Better Cross Wind Landings: The Crab and Side Slip or Low Wing Methods

Better Cross Wind Landings

The Crab and Side Slip or Low Wing Methods

Better Cross Wind Landings: The Crab and Side Slip or Low Wing Methods – Video Transcript

Hey everyone, Beth here and thanks for joining to learn something new today. The last video AeroGuard and I presented was on four tips to improve your landings. Now that you have those basics, let’s expand to crosswind landings. To me, nothing is more fun and rewarding than nailing that sporty crosswind landing many students are intimidated and struggle with crosswind landings. Well, the winds are part of flying and you need to understand how to land safely in crosswind conditions.

When expanding your personal minimums and learning to land in stronger cross winds, make sure you have an instructor or at least a more experienced pilot on board. Your aircraft’s POH is going to tell you the maximum demonstrated crosswind component for that aircraft. Use that as a guideline.

There are two ways to teach crosswind landings, the crab and the side slip, and the side slip’s also known as the low wing method. The crab is when you turn into the wind and your longitudinal axis is not aligned, and as you near the runway, you kick out that crab by using rudder to line up. This requires a bit of skill as to when to kick that crab out without side loading or losing control.

Side Slip / Low Wing Method

I use the side slip or low wing method when I do crosswind landings, and that’s what we teach here at AeroGuard. It’s a safer way of learning because you’re always aligned with the runway and the center line. Although, it can feel a little bit awkward at first because you are cross controlled, but it keeps your sight picture the same. So, when you turn to final and you notice you’re drifting off center line, now is when you need to establish a side slip and here’s how we do it.

First, you need to know the direction of the winds and you may have gotten that from your ATIS, the windsock, or even asking ATC for a wind check. Now that you know the direction of the wind, you know which direction to turn into the wind. So, there’s two parts to a side slip low wing method, and that’s controlling the drift and controlling alignment. Drift is controlled with aileron and alignment is controlled with rudder. Basically, use the ailerons to stop drifting and keep yourself over the runway then use your rudder to keep the nose aligned with the runway.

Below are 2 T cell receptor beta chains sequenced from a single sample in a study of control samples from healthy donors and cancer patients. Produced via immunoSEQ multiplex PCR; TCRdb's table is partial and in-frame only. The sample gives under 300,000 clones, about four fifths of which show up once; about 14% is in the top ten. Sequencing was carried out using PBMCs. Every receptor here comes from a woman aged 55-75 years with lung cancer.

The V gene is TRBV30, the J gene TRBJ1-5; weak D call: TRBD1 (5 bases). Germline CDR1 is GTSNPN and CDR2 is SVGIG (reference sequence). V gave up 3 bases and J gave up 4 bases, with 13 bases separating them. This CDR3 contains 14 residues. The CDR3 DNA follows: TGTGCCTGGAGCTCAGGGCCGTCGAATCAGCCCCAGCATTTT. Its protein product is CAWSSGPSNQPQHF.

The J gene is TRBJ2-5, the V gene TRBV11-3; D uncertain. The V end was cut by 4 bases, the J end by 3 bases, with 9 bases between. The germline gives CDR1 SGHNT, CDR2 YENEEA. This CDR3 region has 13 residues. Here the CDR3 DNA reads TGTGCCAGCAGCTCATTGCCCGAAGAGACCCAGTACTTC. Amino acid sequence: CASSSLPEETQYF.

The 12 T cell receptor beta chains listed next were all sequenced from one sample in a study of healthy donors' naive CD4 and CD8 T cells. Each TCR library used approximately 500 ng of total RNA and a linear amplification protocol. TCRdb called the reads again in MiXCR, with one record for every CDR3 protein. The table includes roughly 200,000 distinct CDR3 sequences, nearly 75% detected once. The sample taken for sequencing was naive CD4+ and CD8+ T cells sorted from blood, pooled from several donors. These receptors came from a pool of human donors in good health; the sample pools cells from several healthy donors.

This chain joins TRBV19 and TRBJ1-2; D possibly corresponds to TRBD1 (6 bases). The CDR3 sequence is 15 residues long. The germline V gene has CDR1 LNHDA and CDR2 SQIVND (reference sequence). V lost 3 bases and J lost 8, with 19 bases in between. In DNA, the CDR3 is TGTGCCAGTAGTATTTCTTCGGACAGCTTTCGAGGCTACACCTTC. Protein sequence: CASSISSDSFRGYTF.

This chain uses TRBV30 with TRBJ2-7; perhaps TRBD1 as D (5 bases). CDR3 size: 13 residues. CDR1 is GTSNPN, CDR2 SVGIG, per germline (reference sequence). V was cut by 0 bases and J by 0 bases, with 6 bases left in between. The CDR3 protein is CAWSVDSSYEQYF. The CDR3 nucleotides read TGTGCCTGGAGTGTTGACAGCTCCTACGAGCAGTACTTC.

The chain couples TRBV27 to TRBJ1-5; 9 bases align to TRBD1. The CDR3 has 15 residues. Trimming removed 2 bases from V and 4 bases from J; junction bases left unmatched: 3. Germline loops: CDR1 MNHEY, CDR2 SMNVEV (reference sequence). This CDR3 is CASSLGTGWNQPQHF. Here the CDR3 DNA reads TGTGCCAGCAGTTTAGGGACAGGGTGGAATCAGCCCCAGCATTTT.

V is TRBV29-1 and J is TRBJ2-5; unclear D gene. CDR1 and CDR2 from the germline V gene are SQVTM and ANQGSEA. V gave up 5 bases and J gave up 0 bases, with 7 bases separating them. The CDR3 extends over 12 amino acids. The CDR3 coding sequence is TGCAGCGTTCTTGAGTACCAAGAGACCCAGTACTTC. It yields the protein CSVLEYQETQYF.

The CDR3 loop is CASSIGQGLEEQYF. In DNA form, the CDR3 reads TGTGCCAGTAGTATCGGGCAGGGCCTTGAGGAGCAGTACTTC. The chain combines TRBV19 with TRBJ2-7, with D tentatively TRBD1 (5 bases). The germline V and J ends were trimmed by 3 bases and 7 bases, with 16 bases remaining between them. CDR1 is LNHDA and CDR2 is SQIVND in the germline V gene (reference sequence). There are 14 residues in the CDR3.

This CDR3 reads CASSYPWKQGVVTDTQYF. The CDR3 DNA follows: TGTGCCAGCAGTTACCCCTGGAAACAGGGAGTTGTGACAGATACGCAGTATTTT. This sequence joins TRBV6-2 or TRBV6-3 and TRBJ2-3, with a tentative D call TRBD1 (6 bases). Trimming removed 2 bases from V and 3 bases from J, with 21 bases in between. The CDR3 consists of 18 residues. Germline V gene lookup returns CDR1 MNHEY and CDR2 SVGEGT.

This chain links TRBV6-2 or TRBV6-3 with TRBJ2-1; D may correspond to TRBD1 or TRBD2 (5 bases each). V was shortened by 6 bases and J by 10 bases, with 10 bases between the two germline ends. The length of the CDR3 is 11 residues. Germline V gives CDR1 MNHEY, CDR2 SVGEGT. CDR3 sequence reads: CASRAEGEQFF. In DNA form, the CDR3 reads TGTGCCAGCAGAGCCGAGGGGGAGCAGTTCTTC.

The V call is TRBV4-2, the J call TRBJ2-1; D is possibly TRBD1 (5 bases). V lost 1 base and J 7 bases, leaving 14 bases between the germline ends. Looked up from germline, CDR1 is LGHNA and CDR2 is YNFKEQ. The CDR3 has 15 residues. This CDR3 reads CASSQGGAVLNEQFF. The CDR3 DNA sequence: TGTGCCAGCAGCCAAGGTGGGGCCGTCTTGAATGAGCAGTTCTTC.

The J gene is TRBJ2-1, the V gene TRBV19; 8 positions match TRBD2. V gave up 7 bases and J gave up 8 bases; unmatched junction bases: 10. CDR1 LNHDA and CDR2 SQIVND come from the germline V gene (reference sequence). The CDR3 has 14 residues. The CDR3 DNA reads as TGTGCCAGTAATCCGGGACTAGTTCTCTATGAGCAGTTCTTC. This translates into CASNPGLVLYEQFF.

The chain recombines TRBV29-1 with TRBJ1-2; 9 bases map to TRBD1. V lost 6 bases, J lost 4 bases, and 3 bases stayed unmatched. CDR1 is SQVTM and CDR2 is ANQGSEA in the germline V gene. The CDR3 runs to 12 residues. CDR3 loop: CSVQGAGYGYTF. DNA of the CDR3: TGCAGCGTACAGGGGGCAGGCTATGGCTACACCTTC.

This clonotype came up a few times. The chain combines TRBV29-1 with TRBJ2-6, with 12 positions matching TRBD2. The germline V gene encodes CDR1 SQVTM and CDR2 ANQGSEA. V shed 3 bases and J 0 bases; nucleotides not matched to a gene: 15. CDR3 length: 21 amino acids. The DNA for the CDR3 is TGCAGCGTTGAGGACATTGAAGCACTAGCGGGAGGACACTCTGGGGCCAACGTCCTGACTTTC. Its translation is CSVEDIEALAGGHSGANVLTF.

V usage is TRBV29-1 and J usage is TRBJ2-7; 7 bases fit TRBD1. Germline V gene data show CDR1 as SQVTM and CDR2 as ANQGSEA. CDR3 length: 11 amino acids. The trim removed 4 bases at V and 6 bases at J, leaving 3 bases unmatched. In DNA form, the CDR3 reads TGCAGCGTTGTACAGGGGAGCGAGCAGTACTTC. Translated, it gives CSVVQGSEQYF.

One benefit of using this method is it keeps your sight picture the same. The other benefit is it establishes the side slip early on, so you aren’t doing it last second when you round out and bring the power to idle. Your air speed begins decreasing and your flight controls become less effective just like when you’re practicing slow flight. As the airplane slows, you will need to increase the control inputs to maintain center line and as your aircraft continues to slow down, you will continue to increase the control input and you need to continue increasing it as you touch down, and this will allow your low wing main wheel to touch first, then your second main, followed by the nose.

Something I see students struggling with regularly is they let out the wind correction after they touch down. I challenge you to keep the wind correction in and not allow the wind to push you away from the center line. I think once you successfully land in a strong crosswind, you will really enjoy the challenge that it presents. I know I do! Good luck with those crosswinds, let me know how it goes, and as always, please like and subscribe and we’ll see you next time. Bye!

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